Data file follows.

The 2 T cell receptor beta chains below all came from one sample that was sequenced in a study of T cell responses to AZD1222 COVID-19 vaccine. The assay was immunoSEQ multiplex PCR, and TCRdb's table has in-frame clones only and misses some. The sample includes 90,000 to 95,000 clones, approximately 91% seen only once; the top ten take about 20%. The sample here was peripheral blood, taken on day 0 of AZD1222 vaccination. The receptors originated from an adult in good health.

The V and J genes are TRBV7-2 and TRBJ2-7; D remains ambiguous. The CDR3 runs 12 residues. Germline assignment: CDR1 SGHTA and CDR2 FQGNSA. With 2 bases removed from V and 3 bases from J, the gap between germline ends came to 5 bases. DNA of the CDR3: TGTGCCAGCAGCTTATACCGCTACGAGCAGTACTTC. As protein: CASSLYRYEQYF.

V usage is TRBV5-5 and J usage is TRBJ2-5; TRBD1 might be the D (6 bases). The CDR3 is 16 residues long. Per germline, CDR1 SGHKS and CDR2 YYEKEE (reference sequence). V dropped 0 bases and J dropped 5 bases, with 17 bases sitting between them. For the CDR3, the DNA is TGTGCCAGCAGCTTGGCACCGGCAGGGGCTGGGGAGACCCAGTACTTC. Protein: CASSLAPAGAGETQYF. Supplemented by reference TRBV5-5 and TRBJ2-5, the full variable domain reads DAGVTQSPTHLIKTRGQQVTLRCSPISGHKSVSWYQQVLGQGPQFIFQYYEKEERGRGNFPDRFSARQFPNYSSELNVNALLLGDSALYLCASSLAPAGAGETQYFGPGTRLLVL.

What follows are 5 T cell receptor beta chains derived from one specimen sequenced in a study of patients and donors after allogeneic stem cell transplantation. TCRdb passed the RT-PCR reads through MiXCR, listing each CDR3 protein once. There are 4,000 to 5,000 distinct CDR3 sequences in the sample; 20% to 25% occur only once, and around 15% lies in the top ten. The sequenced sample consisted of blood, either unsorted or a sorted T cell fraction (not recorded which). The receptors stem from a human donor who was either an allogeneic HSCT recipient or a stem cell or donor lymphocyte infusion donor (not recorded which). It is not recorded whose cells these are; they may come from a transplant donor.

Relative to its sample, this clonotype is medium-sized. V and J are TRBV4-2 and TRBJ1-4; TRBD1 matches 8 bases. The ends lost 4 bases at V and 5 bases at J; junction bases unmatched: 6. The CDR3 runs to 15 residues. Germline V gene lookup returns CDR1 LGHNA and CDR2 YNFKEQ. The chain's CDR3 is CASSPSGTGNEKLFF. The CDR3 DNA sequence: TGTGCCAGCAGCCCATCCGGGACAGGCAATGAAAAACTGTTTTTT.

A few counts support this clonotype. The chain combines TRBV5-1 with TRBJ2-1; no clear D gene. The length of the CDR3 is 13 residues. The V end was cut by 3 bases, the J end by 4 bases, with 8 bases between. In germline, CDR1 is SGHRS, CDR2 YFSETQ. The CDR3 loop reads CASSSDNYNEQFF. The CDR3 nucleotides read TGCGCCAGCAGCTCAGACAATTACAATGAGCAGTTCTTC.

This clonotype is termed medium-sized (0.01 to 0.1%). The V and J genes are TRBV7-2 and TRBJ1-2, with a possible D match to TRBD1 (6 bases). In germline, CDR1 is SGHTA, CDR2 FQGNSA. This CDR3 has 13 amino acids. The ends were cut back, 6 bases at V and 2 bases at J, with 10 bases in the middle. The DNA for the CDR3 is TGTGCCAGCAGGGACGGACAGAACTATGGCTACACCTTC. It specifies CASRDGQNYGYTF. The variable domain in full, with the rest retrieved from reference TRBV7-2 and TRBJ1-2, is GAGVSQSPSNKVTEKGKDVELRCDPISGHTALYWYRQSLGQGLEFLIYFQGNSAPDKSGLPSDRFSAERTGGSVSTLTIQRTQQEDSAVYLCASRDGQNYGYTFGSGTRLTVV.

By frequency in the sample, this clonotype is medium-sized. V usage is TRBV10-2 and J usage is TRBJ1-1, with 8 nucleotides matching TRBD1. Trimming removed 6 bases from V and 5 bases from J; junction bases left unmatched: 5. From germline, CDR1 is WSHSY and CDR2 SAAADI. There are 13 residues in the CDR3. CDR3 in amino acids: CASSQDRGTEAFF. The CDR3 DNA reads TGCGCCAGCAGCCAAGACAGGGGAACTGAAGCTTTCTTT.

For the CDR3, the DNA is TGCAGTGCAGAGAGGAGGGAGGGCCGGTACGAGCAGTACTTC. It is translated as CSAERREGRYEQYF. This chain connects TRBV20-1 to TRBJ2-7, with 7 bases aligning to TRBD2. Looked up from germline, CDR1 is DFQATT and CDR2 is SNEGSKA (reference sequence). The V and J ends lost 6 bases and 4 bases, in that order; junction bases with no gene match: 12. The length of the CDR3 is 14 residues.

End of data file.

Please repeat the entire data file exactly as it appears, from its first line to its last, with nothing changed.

The 2 T cell receptor beta chains below all came from one sample that was sequenced in a study of T cell responses to AZD1222 COVID-19 vaccine. The assay was immunoSEQ multiplex PCR, and TCRdb's table has in-frame clones only and misses some. The sample includes 90,000 to 95,000 clones, approximately 91% seen only once; the top ten take about 20%. The sample here was peripheral blood, taken on day 0 of AZD1222 vaccination. The receptors originated from an adult in good health.

The V and J genes are TRBV7-2 and TRBJ2-7; D remains ambiguous. The CDR3 runs 12 residues. Germline assignment: CDR1 SGHTA and CDR2 FQGNSA. With 2 bases removed from V and 3 bases from J, the gap between germline ends came to 5 bases. DNA of the CDR3: TGTGCCAGCAGCTTATACCGCTACGAGCAGTACTTC. As protein: CASSLYRYEQYF.

V usage is TRBV5-5 and J usage is TRBJ2-5; TRBD1 might be the D (6 bases). The CDR3 is 16 residues long. Per germline, CDR1 SGHKS and CDR2 YYEKEE (reference sequence). V dropped 0 bases and J dropped 5 bases, with 17 bases sitting between them. For the CDR3, the DNA is TGTGCCAGCAGCTTGGCACCGGCAGGGGCTGGGGAGACCCAGTACTTC. Protein: CASSLAPAGAGETQYF. Supplemented by reference TRBV5-5 and TRBJ2-5, the full variable domain reads DAGVTQSPTHLIKTRGQQVTLRCSPISGHKSVSWYQQVLGQGPQFIFQYYEKEERGRGNFPDRFSARQFPNYSSELNVNALLLGDSALYLCASSLAPAGAGETQYFGPGTRLLVL.

What follows are 5 T cell receptor beta chains derived from one specimen sequenced in a study of patients and donors after allogeneic stem cell transplantation. TCRdb passed the RT-PCR reads through MiXCR, listing each CDR3 protein once. There are 4,000 to 5,000 distinct CDR3 sequences in the sample; 20% to 25% occur only once, and around 15% lies in the top ten. The sequenced sample consisted of blood, either unsorted or a sorted T cell fraction (not recorded which). The receptors stem from a human donor who was either an allogeneic HSCT recipient or a stem cell or donor lymphocyte infusion donor (not recorded which). It is not recorded whose cells these are; they may come from a transplant donor.

Relative to its sample, this clonotype is medium-sized. V and J are TRBV4-2 and TRBJ1-4; TRBD1 matches 8 bases. The ends lost 4 bases at V and 5 bases at J; junction bases unmatched: 6. The CDR3 runs to 15 residues. Germline V gene lookup returns CDR1 LGHNA and CDR2 YNFKEQ. The chain's CDR3 is CASSPSGTGNEKLFF. The CDR3 DNA sequence: TGTGCCAGCAGCCCATCCGGGACAGGCAATGAAAAACTGTTTTTT.

A few counts support this clonotype. The chain combines TRBV5-1 with TRBJ2-1; no clear D gene. The length of the CDR3 is 13 residues. The V end was cut by 3 bases, the J end by 4 bases, with 8 bases between. In germline, CDR1 is SGHRS, CDR2 YFSETQ. The CDR3 loop reads CASSSDNYNEQFF. The CDR3 nucleotides read TGCGCCAGCAGCTCAGACAATTACAATGAGCAGTTCTTC.

This clonotype is termed medium-sized (0.01 to 0.1%). The V and J genes are TRBV7-2 and TRBJ1-2, with a possible D match to TRBD1 (6 bases). In germline, CDR1 is SGHTA, CDR2 FQGNSA. This CDR3 has 13 amino acids. The ends were cut back, 6 bases at V and 2 bases at J, with 10 bases in the middle. The DNA for the CDR3 is TGTGCCAGCAGGGACGGACAGAACTATGGCTACACCTTC. It specifies CASRDGQNYGYTF. The variable domain in full, with the rest retrieved from reference TRBV7-2 and TRBJ1-2, is GAGVSQSPSNKVTEKGKDVELRCDPISGHTALYWYRQSLGQGLEFLIYFQGNSAPDKSGLPSDRFSAERTGGSVSTLTIQRTQQEDSAVYLCASRDGQNYGYTFGSGTRLTVV.

By frequency in the sample, this clonotype is medium-sized. V usage is TRBV10-2 and J usage is TRBJ1-1, with 8 nucleotides matching TRBD1. Trimming removed 6 bases from V and 5 bases from J; junction bases left unmatched: 5. From germline, CDR1 is WSHSY and CDR2 SAAADI. There are 13 residues in the CDR3. CDR3 in amino acids: CASSQDRGTEAFF. The CDR3 DNA reads TGCGCCAGCAGCCAAGACAGGGGAACTGAAGCTTTCTTT.

For the CDR3, the DNA is TGCAGTGCAGAGAGGAGGGAGGGCCGGTACGAGCAGTACTTC. It is translated as CSAERREGRYEQYF. This chain connects TRBV20-1 to TRBJ2-7, with 7 bases aligning to TRBD2. Looked up from germline, CDR1 is DFQATT and CDR2 is SNEGSKA (reference sequence). The V and J ends lost 6 bases and 4 bases, in that order; junction bases with no gene match: 12. The length of the CDR3 is 14 residues.